FACT CHECK: 4 Claims From The 2020 Vice Presidential Debate
Vice President Mike Pence and Democratic vice presidential nominee Kamala Harris squared off on Wednesday night for the only vice presidential debate. The event, moderated by USA Today’s Washington Bureau Chief Susan Page, took place in Salt Lake City, Utah.
Here are four checks on their claims.
Claim 1: “They want to abolish fossil fuels and ban fracking,” said Pence.
Harris supported banning fracking during her presidential campaign, according to CBS News. During the Democratic primary, former Vice President Joe Biden also at times expressed opposition to fossil fuels. However, their climate change plan, titled “The Biden Plan for a Clean Energy Revolution and Environmental Justice,” does not include a total ban on either.
It calls for “banning new oil and gas permitting on public lands and waters.” That would not ban existing fracking on public lands or prohibit fracking on private lands, where, according to a 2018 Congressional Research Service report, more natural gas production occurs.
Their climate change plan proposes eliminating subsidies for coal and gas. It also has a stated goal of achieving a “100% clean energy economy” and reaching “net-zero emissions no later than 2050,” according to Biden’s website.
Claim 2: “The president said it [the coronavirus] was a hoax,” said Harris.
Harris is likely referencing comments President Donald Trump made during a Feb. 28 campaign rally in South Carolina. At the event, Trump referred to the Democrats’ criticism and alleged “politicizing” of his administration’s response to the COVID-19 pandemic as “their new hoax.” He did not refer to the coronavirus itself as a hoax, the video and transcript from the rally show.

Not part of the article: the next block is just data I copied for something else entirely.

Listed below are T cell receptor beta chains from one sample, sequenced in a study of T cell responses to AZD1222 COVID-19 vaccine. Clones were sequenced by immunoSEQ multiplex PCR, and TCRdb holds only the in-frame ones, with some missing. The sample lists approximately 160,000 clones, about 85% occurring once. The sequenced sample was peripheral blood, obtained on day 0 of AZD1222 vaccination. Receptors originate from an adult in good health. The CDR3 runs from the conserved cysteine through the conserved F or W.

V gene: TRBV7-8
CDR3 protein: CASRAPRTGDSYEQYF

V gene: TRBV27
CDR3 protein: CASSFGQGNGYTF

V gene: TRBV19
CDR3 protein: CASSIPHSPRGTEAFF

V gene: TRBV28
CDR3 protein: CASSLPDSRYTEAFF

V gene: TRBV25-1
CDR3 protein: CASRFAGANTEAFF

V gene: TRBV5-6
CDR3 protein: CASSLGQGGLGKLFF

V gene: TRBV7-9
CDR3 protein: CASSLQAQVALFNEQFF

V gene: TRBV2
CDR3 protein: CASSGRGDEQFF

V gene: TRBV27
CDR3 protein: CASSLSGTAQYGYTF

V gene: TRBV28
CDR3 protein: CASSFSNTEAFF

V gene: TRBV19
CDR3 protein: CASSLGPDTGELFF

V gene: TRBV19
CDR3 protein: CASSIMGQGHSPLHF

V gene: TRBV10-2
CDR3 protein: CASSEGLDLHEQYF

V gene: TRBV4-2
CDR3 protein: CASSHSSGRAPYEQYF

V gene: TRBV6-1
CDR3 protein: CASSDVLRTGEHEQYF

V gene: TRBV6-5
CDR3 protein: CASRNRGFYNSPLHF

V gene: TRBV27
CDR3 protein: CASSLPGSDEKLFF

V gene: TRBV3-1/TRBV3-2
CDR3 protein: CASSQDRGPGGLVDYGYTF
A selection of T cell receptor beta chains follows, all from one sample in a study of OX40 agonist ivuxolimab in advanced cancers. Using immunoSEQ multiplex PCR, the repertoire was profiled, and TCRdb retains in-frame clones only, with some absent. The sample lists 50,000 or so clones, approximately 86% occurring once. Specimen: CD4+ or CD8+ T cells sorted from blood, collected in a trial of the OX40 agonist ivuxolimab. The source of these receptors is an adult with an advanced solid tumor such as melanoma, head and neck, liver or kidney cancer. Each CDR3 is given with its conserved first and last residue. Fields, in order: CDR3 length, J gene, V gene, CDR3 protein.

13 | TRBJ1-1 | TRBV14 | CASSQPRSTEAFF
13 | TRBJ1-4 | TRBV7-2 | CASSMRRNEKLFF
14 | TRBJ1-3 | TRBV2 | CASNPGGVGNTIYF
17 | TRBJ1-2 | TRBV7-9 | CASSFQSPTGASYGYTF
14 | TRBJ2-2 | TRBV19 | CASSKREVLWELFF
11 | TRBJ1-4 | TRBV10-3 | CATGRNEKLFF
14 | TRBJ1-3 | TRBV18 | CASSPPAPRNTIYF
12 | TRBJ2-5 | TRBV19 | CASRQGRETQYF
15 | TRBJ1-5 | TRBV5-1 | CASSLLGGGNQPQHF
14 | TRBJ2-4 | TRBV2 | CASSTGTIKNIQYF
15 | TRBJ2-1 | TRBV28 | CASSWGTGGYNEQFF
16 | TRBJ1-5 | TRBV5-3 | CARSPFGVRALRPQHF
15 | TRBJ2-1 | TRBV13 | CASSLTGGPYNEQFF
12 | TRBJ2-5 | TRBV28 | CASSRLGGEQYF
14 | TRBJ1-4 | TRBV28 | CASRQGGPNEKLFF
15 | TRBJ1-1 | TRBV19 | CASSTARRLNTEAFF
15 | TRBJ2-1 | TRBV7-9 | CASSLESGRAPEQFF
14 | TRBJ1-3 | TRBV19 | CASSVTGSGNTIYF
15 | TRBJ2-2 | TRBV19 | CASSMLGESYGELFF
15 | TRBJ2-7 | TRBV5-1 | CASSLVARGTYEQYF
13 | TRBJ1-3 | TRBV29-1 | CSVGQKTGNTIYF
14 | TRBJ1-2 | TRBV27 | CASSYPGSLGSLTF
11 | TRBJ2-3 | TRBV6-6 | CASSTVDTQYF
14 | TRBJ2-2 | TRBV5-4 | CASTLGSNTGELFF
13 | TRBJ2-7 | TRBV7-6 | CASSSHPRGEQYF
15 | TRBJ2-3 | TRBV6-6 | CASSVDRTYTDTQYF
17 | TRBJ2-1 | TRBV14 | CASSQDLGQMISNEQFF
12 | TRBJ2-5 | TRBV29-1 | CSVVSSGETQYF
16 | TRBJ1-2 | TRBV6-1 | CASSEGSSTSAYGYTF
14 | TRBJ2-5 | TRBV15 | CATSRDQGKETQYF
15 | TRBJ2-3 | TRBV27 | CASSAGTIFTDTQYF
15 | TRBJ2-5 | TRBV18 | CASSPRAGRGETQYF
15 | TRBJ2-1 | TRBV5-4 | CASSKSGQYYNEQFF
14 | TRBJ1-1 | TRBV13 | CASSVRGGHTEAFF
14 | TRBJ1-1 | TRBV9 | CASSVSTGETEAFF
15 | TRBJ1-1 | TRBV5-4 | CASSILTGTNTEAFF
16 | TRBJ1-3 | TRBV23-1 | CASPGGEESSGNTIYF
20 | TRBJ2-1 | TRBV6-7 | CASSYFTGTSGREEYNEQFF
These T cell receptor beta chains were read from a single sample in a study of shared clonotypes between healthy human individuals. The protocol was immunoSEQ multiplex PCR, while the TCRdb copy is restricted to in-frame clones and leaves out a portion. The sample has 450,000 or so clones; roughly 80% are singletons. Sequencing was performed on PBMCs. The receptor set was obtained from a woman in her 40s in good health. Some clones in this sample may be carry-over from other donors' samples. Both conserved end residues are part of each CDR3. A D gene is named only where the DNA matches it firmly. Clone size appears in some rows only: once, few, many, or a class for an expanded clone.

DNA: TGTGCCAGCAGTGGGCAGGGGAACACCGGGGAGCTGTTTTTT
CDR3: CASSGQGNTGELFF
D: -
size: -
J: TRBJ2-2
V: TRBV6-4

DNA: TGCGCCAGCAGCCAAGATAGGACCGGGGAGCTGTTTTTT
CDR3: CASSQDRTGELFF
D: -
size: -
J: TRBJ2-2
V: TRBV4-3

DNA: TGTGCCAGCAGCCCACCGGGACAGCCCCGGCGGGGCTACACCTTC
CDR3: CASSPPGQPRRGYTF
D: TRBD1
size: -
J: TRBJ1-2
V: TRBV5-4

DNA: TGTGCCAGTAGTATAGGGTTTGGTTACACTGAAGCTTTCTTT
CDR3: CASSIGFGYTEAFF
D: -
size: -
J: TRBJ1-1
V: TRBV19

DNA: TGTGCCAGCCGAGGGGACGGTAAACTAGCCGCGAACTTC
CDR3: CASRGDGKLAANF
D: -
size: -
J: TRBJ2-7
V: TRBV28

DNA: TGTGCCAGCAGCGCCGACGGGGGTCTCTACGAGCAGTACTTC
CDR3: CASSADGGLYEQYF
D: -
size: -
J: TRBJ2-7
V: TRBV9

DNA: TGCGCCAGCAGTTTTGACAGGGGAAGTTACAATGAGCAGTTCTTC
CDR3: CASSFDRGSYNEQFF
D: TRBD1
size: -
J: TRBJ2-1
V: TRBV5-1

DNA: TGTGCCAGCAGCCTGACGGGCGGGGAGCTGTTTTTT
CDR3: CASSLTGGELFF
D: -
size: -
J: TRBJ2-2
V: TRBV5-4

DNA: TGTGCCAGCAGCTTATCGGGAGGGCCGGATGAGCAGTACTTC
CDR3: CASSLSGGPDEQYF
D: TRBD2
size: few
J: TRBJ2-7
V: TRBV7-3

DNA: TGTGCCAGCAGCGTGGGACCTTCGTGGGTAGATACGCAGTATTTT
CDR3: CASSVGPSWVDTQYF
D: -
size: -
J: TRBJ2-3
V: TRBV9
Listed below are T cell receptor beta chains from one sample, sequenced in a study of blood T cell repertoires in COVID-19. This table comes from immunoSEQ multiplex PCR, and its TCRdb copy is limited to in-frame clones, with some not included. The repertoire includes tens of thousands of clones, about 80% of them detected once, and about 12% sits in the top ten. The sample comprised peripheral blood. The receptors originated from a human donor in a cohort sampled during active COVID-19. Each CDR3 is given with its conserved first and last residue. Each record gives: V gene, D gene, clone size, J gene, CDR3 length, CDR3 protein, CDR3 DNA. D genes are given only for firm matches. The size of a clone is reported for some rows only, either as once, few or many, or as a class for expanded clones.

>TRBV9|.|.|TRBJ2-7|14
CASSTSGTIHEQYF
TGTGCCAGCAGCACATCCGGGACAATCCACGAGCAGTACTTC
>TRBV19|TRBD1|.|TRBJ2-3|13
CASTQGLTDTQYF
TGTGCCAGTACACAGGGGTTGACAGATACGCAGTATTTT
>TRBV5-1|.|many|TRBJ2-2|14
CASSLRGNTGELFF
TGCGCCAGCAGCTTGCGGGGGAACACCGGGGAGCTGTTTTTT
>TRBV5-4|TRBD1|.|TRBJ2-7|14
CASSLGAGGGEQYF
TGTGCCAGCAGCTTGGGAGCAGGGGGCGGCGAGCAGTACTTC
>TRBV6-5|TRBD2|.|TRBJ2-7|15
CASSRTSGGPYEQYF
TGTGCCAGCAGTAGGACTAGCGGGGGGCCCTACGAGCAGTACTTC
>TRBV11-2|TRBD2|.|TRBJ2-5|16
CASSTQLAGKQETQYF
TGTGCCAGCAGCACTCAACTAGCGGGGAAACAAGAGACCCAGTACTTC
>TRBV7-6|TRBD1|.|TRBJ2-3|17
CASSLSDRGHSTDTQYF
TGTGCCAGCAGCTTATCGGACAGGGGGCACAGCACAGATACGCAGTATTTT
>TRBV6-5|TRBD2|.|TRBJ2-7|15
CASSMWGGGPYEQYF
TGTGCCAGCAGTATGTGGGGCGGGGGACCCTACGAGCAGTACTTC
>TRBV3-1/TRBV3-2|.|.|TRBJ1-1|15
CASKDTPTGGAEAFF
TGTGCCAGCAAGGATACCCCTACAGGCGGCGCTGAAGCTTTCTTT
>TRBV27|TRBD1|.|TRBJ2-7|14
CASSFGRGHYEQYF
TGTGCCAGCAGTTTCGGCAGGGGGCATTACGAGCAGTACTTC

During a news conference on Feb. 29, Trump clarified that he was “referring to the action that they take to try and pin this on somebody because we’ve done such a good job.” “The hoax is on them,” he said. “I’m not talking about what’s happening here. I’m talking what they’re doing. That’s the hoax.”
Claim 3: “He [Trump] suspended all travel from China, the second largest economy in the world,” said Pence.
However, the travel restrictions did not suspend “all travel” from China. They had 11 exceptions, including those for U.S. citizens, permanent residents and their immediate family members. The special administrative regions of Hong Kong and Macau were also excluded, according to the executive order.
An analysis from The New York Times found that nearly 40,000 people arrived in the U.S. on direct flights from China in the two months after the travel restrictions went into effect. The Associated Press also reported that an analysis of Commerce Department travel entry records and private aviation data showed nearly 8,000 Chinese nationals and foreign residents from Hong Kong and Macau flew to the U.S. in the first three months after the travel restrictions.
Claim 4: “Do you know that of the 50 people who President Trump appointed to the Court of Appeals for lifetime appointments, not one is Black?” asked Harris.
Data from the Federal Judicial Center (FJC) shows that Trump has appointed 53 federal appeals court judges. None of them are black, according to the same FJC data. Bloomberg Law also reported in late June that not a single one of Trump’s confirmed appeals court judges was black.
There are currently 21 sitting black U.S. appellate court judges, including eight appointed by former President Barack Obama and four appointed by former President George W. Bush, per data from FJC. At least eight federal judges appointed by Trump and confirmed by the Senate are black.
Elias Atienza, Trevor Schakohl and Brad Sylvester contributed to this report.
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